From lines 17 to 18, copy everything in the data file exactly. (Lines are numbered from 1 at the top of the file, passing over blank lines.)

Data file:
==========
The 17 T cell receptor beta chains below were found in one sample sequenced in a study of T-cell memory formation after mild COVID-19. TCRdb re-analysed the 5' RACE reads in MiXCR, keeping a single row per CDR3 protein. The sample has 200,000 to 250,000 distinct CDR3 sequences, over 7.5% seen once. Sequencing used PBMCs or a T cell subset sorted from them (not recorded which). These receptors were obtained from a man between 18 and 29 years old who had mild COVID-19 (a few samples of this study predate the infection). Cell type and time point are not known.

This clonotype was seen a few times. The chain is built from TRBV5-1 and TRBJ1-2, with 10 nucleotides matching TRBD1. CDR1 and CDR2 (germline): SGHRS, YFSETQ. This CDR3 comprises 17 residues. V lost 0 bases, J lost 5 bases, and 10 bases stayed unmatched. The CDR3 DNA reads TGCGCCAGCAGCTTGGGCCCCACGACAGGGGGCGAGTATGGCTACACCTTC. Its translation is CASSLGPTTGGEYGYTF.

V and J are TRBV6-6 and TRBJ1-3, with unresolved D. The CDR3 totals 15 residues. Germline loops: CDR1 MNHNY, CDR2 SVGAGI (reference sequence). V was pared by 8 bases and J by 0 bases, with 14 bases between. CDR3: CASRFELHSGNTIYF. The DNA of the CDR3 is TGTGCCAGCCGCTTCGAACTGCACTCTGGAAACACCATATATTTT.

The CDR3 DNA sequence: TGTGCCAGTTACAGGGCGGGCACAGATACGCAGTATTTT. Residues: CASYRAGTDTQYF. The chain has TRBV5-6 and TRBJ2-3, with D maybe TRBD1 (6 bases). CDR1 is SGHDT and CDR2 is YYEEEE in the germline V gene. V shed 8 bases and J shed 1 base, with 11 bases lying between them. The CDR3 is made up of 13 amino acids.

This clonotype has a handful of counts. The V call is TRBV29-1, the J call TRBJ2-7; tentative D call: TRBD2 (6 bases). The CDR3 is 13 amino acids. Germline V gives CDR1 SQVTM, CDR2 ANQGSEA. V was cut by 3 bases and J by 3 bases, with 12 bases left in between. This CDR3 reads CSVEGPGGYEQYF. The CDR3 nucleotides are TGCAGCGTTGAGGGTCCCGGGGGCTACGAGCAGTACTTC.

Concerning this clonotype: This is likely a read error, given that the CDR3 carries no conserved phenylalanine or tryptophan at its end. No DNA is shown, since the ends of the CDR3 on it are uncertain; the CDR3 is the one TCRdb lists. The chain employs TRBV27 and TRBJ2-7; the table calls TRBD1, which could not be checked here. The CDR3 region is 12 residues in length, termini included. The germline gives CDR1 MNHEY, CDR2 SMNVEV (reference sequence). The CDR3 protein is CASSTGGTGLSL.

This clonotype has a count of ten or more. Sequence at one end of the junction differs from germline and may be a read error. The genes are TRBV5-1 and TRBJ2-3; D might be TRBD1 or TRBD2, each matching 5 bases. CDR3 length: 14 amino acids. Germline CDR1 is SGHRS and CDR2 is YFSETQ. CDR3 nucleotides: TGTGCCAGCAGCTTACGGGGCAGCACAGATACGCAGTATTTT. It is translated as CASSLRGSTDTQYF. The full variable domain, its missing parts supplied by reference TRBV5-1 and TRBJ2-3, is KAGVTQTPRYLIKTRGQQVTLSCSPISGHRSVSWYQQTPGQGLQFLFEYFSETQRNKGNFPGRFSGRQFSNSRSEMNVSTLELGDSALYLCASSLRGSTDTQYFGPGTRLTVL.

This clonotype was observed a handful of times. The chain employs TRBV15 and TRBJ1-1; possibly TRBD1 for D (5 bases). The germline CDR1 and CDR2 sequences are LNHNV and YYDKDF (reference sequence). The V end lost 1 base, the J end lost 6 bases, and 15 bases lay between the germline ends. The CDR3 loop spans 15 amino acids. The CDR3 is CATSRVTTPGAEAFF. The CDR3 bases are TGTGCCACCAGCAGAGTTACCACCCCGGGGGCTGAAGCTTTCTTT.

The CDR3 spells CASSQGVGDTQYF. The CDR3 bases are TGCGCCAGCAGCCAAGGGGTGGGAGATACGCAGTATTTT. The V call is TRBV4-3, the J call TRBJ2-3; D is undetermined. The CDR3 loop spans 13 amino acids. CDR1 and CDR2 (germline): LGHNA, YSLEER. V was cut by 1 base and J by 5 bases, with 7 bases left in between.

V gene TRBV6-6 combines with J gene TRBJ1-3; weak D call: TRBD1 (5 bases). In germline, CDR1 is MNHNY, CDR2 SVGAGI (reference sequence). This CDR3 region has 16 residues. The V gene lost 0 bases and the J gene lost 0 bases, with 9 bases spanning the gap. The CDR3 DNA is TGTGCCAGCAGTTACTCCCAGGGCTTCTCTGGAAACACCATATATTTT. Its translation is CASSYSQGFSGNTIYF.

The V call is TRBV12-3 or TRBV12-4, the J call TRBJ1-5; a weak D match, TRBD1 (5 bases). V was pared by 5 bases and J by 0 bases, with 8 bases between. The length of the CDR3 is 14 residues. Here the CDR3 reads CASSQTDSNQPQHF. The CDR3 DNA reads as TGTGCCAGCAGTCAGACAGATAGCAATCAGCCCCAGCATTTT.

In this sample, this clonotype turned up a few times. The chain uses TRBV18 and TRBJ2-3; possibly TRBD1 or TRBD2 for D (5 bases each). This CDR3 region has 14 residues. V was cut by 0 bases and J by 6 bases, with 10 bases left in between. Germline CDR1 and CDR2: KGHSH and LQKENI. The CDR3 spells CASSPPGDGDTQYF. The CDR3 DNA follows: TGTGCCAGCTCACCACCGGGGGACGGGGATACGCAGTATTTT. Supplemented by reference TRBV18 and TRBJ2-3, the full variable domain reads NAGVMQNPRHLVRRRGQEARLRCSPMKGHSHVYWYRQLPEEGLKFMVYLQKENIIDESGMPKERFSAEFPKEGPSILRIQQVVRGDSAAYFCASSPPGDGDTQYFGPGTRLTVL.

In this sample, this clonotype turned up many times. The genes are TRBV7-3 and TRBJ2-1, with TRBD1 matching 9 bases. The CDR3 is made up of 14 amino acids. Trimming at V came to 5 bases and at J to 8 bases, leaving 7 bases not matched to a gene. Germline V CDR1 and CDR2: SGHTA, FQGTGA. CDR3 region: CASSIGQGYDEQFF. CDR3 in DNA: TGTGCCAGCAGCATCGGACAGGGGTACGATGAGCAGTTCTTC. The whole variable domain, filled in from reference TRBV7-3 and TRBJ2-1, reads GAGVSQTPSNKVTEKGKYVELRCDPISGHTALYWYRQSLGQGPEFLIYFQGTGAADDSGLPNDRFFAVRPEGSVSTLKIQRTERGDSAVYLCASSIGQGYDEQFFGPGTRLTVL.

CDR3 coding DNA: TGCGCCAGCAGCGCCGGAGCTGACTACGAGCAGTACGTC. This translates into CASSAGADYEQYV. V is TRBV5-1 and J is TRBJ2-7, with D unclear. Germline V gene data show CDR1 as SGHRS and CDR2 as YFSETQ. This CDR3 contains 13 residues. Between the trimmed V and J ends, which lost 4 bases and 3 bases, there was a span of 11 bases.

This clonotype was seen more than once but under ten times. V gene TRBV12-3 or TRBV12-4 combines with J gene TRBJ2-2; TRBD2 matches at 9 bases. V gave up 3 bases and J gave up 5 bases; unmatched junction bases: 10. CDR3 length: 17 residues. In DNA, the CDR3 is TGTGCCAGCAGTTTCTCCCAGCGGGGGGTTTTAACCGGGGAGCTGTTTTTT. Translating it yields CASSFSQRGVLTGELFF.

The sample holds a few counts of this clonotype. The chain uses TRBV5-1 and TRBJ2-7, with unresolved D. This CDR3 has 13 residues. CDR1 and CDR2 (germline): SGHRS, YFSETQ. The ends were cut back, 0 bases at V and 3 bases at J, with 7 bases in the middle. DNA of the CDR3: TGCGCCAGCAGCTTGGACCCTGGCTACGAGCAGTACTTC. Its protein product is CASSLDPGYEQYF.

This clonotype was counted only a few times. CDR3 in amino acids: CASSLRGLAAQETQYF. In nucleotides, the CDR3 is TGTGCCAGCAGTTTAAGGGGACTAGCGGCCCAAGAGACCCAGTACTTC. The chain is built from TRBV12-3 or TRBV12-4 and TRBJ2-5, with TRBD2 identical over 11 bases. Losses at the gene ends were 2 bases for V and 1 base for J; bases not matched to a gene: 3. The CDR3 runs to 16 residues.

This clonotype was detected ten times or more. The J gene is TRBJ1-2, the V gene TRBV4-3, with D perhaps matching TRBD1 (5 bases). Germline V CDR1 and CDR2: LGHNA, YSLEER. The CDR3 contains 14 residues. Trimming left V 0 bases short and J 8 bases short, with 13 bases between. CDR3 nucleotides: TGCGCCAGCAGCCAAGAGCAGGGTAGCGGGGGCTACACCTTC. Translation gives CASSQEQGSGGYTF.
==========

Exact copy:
This clonotype was counted only a few times. CDR3 in amino acids: CASSLRGLAAQETQYF. In nucleotides, the CDR3 is TGTGCCAGCAGTTTAAGGGGACTAGCGGCCCAAGAGACCCAGTACTTC. The chain is built from TRBV12-3 or TRBV12-4 and TRBJ2-5, with TRBD2 identical over 11 bases. Losses at the gene ends were 2 bases for V and 1 base for J; bases not matched to a gene: 3. The CDR3 runs to 16 residues.

This clonotype was detected ten times or more. The J gene is TRBJ1-2, the V gene TRBV4-3, with D perhaps matching TRBD1 (5 bases). Germline V CDR1 and CDR2: LGHNA, YSLEER. The CDR3 contains 14 residues. Trimming left V 0 bases short and J 8 bases short, with 13 bases between. CDR3 nucleotides: TGCGCCAGCAGCCAAGAGCAGGGTAGCGGGGGCTACACCTTC. Translation gives CASSQEQGSGGYTF.